Home > Research > Publications & Outputs > Participation of adults with learning disabilit...

Electronic data

Links

Text available via DOI:

View graph of relations

Participation of adults with learning disabilities in the 2015 United Kingdom General Election

Research output: Contribution to journalJournal article

Published
<mark>Journal publication date</mark>3/04/2018
<mark>Journal</mark>Tizard Learning Disability Review
Issue number2
Volume23
Number of pages7
Pages (from-to)65-71
Publication statusPublished
Original languageEnglish

Abstract

Purpose
People with learning disabilities may experience discrimination which prevents them from exercising choice and control over their right to participate in democratic processes.

Design/methodology/approach
Taking data collected by social workers during a campaign from the 2015 UK General Election, this paper analyses the variables associated with higher rates of democratic participation by people with learning disabilities.


Findings
The present authors undertook secondary analysis on data collected by social workers supporting adults with learning disabilities who were living in community housing units. 1,019 people with learning disabilities who were living in 124 community housing units in one English county gave consent to participate. 84% were registered to vote and 26% cast a vote on polling day. People were significantly more likely to cast a vote if they lived in a housing unit where they understood their rights (Waldx^2=4.896, p=0.027).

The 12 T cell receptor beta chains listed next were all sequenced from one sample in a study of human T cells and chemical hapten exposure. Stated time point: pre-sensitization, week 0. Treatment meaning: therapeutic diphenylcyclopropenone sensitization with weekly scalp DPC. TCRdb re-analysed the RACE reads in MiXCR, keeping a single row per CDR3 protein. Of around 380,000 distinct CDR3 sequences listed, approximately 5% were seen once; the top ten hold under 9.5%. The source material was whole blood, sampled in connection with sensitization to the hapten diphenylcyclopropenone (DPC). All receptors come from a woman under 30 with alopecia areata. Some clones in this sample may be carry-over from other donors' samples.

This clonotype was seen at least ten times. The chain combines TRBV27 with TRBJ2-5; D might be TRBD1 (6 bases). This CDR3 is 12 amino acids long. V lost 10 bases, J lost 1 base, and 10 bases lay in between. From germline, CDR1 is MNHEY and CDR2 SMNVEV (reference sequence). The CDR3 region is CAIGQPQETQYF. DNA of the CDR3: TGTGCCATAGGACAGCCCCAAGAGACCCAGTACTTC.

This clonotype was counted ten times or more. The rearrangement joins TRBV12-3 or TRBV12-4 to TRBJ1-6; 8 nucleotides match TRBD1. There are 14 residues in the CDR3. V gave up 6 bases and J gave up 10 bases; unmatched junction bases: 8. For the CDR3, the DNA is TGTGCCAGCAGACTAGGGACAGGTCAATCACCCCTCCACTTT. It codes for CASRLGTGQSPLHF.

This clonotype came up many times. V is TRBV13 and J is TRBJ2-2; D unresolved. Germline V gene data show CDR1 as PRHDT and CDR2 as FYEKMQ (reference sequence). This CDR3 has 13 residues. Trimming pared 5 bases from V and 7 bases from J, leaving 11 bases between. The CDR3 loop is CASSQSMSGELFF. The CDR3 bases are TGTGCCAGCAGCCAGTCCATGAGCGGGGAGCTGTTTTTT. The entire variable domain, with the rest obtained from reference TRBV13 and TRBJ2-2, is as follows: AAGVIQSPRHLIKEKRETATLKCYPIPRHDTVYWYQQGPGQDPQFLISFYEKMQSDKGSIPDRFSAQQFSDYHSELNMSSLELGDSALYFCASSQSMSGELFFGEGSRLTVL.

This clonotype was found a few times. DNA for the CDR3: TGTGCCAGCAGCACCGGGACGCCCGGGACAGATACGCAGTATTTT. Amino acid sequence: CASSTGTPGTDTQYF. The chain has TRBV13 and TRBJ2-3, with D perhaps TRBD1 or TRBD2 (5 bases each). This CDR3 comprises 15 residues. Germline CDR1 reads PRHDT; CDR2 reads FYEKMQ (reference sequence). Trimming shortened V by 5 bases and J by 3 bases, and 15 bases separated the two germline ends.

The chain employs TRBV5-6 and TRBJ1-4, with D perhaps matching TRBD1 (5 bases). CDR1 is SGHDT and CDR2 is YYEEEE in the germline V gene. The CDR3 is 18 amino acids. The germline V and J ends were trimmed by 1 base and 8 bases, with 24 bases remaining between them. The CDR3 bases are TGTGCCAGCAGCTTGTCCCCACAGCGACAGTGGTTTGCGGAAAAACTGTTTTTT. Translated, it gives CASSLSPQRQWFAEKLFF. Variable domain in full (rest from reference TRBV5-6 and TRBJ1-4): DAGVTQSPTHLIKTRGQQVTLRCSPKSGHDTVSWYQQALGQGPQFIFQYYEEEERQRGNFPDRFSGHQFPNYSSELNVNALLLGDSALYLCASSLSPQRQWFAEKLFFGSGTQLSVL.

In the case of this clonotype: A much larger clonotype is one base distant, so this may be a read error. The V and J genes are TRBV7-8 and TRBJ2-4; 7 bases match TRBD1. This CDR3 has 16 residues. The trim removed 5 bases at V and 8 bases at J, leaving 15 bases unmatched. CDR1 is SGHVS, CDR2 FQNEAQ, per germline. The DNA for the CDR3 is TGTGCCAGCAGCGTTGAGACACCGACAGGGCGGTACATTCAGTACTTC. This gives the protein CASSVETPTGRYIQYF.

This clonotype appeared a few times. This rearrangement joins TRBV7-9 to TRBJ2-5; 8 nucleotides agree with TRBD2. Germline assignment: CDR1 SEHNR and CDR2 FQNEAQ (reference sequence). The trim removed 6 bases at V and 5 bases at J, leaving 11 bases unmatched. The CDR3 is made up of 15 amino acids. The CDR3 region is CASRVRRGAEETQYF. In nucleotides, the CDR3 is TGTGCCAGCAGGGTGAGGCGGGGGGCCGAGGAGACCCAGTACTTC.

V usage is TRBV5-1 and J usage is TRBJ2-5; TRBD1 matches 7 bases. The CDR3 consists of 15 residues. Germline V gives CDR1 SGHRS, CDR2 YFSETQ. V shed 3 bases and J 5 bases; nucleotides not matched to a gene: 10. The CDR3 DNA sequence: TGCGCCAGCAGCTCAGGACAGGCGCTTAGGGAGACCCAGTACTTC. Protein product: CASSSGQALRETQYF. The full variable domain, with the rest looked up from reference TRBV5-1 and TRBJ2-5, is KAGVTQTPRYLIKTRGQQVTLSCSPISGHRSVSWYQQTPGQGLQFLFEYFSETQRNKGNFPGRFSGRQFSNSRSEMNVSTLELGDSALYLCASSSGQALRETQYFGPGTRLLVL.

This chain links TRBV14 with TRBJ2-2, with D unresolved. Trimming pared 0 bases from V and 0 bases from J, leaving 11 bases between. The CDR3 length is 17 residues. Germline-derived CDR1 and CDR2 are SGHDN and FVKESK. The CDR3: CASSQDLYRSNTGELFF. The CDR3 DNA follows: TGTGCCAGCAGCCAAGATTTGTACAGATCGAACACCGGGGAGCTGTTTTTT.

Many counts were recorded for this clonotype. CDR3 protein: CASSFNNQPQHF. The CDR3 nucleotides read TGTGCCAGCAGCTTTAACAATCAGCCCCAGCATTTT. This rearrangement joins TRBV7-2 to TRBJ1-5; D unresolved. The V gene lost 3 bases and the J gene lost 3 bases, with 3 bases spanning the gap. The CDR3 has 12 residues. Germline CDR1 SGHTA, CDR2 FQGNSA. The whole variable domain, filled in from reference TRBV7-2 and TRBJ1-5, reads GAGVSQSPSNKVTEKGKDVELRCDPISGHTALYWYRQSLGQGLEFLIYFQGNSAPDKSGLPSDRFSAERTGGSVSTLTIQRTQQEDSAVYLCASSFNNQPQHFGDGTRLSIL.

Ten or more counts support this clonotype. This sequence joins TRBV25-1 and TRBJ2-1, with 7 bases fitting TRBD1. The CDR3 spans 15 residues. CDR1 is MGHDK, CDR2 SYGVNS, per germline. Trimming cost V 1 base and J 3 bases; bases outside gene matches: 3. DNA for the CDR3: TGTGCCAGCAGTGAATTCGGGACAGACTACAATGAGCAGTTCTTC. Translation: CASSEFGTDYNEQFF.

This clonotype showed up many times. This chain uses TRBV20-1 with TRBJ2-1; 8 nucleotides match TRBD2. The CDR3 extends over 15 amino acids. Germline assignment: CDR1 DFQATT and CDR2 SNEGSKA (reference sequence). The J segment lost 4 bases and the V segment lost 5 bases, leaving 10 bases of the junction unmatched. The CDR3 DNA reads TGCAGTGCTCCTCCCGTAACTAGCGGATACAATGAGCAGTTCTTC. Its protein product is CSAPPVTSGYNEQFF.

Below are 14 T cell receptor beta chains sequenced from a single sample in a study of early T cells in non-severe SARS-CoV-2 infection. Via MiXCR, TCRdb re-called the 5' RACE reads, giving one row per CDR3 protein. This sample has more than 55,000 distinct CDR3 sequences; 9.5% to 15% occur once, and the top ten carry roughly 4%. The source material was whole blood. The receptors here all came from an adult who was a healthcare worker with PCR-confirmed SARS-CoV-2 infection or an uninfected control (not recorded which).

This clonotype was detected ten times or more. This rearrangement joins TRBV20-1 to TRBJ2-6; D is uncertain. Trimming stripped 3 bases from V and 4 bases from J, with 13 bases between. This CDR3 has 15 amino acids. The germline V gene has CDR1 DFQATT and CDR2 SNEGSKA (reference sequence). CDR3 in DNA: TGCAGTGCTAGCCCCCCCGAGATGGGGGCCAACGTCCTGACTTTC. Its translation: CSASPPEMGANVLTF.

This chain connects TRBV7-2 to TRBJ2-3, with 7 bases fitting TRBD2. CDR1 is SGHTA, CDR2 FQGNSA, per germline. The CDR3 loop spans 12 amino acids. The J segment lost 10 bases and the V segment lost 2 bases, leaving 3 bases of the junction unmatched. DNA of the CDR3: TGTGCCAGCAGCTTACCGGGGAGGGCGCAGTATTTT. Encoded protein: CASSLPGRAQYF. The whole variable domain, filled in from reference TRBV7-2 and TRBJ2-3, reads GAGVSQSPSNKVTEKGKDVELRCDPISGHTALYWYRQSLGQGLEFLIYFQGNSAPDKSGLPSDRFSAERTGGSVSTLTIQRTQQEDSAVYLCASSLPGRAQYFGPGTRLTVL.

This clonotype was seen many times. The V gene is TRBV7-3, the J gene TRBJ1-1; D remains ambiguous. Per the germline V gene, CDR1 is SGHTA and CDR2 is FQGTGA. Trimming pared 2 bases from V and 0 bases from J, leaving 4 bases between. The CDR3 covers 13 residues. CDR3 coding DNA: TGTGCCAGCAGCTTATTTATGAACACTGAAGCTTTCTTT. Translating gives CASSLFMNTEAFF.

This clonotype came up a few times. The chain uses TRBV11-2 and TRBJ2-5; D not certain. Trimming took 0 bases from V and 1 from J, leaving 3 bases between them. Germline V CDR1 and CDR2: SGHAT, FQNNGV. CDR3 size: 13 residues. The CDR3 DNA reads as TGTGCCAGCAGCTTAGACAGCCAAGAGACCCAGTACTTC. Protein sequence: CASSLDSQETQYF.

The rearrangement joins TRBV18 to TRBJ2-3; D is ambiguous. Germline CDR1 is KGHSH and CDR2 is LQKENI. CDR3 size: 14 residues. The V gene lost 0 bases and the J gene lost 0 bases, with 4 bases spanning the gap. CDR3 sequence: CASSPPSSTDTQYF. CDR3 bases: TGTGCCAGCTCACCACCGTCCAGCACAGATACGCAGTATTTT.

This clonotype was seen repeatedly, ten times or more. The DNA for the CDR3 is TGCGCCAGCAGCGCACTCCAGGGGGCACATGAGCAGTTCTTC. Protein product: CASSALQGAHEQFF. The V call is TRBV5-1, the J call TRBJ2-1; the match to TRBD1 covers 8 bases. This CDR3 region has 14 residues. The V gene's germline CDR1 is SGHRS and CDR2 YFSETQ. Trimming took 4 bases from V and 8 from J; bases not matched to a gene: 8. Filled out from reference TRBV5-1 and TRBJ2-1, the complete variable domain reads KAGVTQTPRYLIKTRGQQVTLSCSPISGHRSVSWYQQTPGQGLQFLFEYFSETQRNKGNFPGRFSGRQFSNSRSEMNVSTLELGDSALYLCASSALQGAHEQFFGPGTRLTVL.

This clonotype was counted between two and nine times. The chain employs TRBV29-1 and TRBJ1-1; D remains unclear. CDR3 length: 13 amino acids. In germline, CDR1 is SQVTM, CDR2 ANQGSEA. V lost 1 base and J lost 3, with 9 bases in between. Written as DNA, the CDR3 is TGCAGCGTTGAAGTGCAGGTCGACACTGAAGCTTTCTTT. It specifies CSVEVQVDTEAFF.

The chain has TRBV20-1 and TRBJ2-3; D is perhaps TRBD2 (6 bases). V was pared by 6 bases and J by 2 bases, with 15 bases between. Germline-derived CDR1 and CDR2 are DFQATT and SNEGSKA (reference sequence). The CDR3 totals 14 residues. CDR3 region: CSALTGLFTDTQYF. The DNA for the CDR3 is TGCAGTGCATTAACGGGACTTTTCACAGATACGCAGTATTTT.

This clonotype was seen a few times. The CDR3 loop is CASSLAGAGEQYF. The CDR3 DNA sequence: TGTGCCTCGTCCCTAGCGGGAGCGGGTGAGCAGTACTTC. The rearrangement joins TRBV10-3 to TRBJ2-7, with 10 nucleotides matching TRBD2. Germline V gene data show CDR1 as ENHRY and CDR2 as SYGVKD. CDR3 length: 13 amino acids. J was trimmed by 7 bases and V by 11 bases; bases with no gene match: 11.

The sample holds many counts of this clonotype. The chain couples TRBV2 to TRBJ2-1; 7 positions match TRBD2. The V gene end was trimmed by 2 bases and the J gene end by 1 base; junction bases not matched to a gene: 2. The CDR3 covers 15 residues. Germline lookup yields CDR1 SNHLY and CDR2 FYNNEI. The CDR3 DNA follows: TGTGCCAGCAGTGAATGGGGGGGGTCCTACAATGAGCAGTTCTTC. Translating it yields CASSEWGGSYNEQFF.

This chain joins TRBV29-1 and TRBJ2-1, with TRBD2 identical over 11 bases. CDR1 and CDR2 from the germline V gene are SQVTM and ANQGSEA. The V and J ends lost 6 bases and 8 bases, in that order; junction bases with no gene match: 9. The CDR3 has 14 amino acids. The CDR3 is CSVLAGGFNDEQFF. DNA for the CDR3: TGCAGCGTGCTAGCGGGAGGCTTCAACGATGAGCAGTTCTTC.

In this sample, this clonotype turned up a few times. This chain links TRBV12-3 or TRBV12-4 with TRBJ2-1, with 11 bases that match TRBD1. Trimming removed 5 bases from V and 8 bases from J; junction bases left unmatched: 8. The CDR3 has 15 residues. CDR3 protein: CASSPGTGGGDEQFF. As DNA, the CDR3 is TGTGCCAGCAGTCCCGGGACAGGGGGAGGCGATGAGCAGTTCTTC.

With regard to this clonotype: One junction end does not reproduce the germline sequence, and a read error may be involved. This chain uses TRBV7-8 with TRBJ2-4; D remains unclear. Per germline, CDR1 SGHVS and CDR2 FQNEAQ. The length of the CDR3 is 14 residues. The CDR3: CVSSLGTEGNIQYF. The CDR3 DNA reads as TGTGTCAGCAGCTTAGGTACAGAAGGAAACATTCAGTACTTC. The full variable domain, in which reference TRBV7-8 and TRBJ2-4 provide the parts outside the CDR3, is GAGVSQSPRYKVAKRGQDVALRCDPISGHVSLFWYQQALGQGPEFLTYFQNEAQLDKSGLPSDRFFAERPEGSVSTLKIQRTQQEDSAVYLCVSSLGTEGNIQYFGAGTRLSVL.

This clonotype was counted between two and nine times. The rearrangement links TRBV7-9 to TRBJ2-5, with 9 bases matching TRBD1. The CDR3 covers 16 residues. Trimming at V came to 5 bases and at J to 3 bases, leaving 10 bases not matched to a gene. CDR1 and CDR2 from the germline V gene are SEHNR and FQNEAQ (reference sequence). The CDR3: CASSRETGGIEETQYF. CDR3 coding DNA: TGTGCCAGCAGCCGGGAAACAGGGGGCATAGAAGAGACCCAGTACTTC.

Practical implications
Our analyses are consistent with the hypothesis that supporting people with learning disabilities to understand their right to participate in elections increases the likelihood they will cast a vote on a polling day. There are practical implications from this finding for commissioning practices, support planning, and education of health and social care practitioners.

Originality/value
This is the first study of this size which examines data from people with learning disabilities on their experience of democratic participation and the role of social work.This is the first study of this size which examines the data from learning disabled people on their experience of democratic participation and the role of social work.

Bibliographic note

This article is (c)2018 Emerald Group Publishing and permission has been granted for this version to appear here. Emerald does not grant permission for this article to be further copied/distributed or hosted elsewhere without the express permission from Emerald Group Publishing Limited.